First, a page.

by <a href=http://www.twitter.com/Newsarama/>Newsarama Staff</a> <p>One year ago this week, DC Comics announced that they were relaunching their entire line of superhero comic books as part of a publishing initiative dubbed "The New 52." <p>All this past week, we've tried to look back at the effects the move has had on DC and the comic book industry as a whole the good, the bad, the characters who really benefited, and the lingering questions that remain. <p>To wrap up our week of reviewing the results, we're moving our gaze towards the future, and some things we'd like to see from DC Comics in the <i>next</i> year of the New 52 era ... and beyond. <p>To begin our forward-looking countdown, click "start here" in the upper-left corner. And if you're looking to catch up on our coverage from this week, check out the links below: <p><a href=http://www.newsarama.com/comics/one-year-later-10-lingering-questions-about-the-new-52.html>One Year Later: 10 Lingering Questions About The NEW 52</a> <p><a href=http://www.newsarama.com/comics/10-characters-who-benefited-new-52.html>One Year Later: 10 Characters Who Should Thank DC's NEW 52</a> <p><a href=http://www.newsarama.com/comics/one-year-later-best-of-dc-new-52.html>One Year Later: The Best of DC's NEW 52</a> <p><a href=http://www.newsarama.com/comics/one-year-later-worst-of-dc-new-52.html>One Year Later: The Worst of DC's NEW 52</a> <p><i>Got a comment? There's lots of conversation on Newsarama's <a href=http://www.facebook.com/Newsarama><b>FACEBOOK</b></a> and <a href=http://twitter.com/newsarama><b>TWITTER</b></a>!</i> <p> <p>
Although the New 52 brought some new creative talent to the ranks of DC, for the most part it's been staffed by long-time DC creators and older veteran creators coming back into the spotlight. Now there's nothing wrong with that per see, the lack of new creative blood has been a source of frustration for some fans. But we have a solution. <p><B>DC Universe Presents</B> has worked much like the bygone DC title <I>Showcase</I> to test the waters for a character (or characters) that would be on the bubble in their own title. We've seen great work here, particular Paul Jenkins and Bernard Chang's Deadman story, but imagine if you used it to showcase, or present as it were, new creators doing the same thing? <p>The comics industry is fortunate to have one of the most diverse creative communities bases in its history, and DC would do well to not only groom their current stars but also look for their next. Think of the possibilities with creators like Ben Templesmith, Max Brooks, Brandon Graham, Jamie S. Rich, Colin Lorimer, Tonci Zonjic, Nathan Fox, Jim Zubkavich and others out there waiting for the venue to present their fresh ideas for the DCnU.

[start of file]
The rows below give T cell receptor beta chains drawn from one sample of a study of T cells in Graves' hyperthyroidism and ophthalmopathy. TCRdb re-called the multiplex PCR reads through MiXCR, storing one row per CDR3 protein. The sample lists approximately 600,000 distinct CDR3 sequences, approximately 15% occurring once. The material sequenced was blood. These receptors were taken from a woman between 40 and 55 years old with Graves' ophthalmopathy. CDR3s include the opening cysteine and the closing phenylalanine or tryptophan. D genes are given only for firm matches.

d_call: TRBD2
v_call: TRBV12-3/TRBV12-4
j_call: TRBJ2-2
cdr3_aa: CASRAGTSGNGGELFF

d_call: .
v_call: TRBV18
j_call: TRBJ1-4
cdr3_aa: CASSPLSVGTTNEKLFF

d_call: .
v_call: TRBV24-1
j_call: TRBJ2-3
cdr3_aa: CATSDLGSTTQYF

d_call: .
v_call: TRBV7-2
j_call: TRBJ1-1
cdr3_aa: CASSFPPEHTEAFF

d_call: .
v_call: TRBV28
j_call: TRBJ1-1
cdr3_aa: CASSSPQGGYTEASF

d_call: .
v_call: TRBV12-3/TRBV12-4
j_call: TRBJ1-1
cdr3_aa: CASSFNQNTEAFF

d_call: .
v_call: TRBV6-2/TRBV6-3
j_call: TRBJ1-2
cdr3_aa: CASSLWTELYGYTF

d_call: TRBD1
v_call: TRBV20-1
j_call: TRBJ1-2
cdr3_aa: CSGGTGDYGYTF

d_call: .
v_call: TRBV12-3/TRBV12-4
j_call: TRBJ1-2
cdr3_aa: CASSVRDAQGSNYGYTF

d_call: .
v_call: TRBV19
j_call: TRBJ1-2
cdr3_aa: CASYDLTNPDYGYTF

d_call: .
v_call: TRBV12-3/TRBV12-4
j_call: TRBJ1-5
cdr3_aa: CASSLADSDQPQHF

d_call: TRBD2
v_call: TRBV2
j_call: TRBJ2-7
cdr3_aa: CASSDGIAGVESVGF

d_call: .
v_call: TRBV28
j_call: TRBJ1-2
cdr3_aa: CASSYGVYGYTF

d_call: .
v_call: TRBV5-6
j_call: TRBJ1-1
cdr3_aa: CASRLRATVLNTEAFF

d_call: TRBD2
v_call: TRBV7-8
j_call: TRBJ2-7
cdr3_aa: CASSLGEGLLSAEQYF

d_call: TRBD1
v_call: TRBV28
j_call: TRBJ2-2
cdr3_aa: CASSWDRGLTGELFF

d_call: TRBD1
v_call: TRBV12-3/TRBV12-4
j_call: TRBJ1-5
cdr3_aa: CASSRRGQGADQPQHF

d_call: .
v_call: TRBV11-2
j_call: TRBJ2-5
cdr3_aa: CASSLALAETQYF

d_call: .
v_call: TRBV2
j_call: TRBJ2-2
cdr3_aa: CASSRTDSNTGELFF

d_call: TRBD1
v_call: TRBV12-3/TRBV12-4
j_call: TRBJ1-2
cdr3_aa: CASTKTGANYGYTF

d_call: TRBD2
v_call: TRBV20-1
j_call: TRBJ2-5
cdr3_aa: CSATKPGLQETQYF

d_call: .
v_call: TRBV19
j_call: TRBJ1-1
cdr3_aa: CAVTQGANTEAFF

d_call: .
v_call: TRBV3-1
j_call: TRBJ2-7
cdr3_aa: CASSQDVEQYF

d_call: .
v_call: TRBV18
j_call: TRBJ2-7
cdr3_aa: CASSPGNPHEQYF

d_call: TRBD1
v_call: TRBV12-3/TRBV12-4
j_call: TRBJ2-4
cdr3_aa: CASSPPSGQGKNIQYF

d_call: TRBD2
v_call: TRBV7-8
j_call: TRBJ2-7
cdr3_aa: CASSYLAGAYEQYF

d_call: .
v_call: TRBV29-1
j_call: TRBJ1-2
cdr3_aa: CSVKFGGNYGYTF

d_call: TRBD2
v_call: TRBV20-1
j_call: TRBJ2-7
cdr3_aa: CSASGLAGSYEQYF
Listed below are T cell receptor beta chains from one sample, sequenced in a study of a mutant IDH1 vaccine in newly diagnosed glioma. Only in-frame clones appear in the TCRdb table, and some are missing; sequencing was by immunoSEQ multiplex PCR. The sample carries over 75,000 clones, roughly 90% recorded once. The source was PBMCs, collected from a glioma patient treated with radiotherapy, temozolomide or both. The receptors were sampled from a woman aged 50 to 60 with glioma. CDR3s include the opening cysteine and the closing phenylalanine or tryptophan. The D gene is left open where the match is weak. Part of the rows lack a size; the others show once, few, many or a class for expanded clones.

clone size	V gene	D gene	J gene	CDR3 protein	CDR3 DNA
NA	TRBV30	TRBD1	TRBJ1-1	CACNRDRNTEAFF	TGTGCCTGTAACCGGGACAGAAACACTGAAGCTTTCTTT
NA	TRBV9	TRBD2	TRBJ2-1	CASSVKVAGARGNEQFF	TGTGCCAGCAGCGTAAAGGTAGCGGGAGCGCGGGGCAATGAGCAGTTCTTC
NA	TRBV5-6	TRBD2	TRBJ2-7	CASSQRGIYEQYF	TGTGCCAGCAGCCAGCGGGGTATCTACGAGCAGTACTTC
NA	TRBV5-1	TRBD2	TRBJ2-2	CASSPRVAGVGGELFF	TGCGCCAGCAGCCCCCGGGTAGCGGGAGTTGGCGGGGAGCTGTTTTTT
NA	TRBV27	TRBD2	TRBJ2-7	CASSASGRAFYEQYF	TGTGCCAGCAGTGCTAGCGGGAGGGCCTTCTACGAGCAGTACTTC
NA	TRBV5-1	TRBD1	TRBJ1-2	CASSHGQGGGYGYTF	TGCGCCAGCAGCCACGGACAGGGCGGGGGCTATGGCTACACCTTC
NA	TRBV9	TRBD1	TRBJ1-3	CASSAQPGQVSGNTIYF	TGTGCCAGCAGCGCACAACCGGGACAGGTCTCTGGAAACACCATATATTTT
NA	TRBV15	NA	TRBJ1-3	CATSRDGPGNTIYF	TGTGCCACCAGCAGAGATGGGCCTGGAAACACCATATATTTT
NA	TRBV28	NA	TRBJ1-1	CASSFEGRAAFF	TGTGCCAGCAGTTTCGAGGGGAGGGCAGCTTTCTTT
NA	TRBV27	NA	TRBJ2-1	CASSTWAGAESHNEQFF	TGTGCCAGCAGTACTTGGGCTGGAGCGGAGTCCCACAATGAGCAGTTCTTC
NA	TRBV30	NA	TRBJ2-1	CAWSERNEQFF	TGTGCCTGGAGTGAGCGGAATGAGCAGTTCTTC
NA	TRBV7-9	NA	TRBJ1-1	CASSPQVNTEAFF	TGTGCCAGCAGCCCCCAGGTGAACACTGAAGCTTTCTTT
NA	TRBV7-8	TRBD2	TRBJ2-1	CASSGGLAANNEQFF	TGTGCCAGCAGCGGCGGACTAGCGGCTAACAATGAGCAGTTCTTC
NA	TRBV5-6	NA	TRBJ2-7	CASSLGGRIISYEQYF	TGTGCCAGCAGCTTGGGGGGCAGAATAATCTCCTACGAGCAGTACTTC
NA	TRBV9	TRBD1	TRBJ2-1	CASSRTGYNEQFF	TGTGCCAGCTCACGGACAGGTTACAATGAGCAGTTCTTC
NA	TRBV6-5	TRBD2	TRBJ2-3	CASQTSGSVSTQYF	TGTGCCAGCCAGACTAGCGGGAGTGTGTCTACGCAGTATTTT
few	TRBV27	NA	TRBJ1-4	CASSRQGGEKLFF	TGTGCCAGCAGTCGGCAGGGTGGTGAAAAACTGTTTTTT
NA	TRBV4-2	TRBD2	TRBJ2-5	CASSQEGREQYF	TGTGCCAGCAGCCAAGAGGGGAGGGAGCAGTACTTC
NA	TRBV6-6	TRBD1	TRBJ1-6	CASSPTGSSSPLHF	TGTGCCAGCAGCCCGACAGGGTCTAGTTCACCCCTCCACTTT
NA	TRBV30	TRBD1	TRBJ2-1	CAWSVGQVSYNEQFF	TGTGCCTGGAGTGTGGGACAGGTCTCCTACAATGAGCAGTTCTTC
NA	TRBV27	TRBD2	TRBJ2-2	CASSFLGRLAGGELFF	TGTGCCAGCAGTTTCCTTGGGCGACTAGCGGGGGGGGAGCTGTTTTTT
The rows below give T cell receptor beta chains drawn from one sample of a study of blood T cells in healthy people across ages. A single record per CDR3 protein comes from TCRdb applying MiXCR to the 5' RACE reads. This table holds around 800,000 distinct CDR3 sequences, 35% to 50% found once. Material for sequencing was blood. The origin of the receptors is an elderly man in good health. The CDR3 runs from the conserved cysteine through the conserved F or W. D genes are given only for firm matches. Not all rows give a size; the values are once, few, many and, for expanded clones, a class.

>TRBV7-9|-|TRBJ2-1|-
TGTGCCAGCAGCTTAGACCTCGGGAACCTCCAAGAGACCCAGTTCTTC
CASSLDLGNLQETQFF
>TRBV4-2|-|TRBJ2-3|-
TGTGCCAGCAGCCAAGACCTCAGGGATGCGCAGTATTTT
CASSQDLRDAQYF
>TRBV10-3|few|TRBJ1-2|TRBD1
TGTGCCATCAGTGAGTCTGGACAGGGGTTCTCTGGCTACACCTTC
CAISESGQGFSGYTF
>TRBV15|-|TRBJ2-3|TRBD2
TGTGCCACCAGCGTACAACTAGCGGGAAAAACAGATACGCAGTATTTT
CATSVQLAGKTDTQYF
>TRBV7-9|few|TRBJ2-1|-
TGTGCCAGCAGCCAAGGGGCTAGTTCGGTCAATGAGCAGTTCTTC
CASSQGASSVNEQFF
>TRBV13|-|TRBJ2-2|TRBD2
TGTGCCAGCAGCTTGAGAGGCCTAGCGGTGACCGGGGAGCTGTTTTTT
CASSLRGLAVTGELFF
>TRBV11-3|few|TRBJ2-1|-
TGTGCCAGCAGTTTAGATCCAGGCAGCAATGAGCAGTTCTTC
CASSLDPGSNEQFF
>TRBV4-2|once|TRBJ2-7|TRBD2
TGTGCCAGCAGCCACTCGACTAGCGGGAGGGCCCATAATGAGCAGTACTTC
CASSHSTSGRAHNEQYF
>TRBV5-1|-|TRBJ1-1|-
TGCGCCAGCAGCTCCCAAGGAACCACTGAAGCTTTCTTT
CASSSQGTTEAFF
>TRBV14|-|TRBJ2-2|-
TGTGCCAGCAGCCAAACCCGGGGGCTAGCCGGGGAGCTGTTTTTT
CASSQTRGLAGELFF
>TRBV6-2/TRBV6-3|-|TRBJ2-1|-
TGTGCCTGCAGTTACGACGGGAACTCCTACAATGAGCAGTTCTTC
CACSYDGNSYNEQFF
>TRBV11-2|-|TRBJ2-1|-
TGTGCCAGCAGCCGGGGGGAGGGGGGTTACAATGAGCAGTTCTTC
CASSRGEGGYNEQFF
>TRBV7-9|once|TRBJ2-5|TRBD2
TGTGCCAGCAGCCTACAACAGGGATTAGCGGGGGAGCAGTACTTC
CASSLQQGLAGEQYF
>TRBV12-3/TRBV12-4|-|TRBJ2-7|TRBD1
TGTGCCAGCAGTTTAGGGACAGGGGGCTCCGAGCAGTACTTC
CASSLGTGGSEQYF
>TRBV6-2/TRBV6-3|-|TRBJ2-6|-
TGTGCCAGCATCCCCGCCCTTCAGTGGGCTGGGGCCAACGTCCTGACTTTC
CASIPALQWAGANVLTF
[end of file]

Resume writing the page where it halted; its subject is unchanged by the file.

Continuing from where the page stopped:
We've had an Earth-1 since last September, and thanks to James Robinson and Nicola Scott, now we have an Earth-2. It's not hard to guess what's coming next... Or is it? After all, <em>Worlds' Finest</em> already gives us a quiet crossover between the two worlds that sidesteps the epic action and drama of the Silver Age JLA/JSA team-ups, while <em>Action Comics</em> has already quietly established the notion of passing between parallel earths thanks to #9's trip to Earth-23. <p>Whereas, in the past, it's taken matters of cosmic importance to bring heroes of both worlds together, this time it looks as if DC is considering taking another path altogether: One that might take a longer time to get to its destination, sure, but also one that takes into account the audience's familiarity with other Parallel Earth stories such as Fox's <em>Fringe</em> TV series. <p>There's something else that's possibly worth noting about DC's quiet re-introduction of the Multiverse. After <em>Infinite Crisis</em>, there were "only" 52 parallel earths out there. Before <em>Earth-2</em> and <em>Worlds' Finest</em> were announced, the name "The New 52" seemed to relate to the number of monthly ongoing series set in the DCU after September. But... what if it actually refers to a slow roll-out of 52 different Earths? <em>Crisis On 52 Earths</em>, anybody...?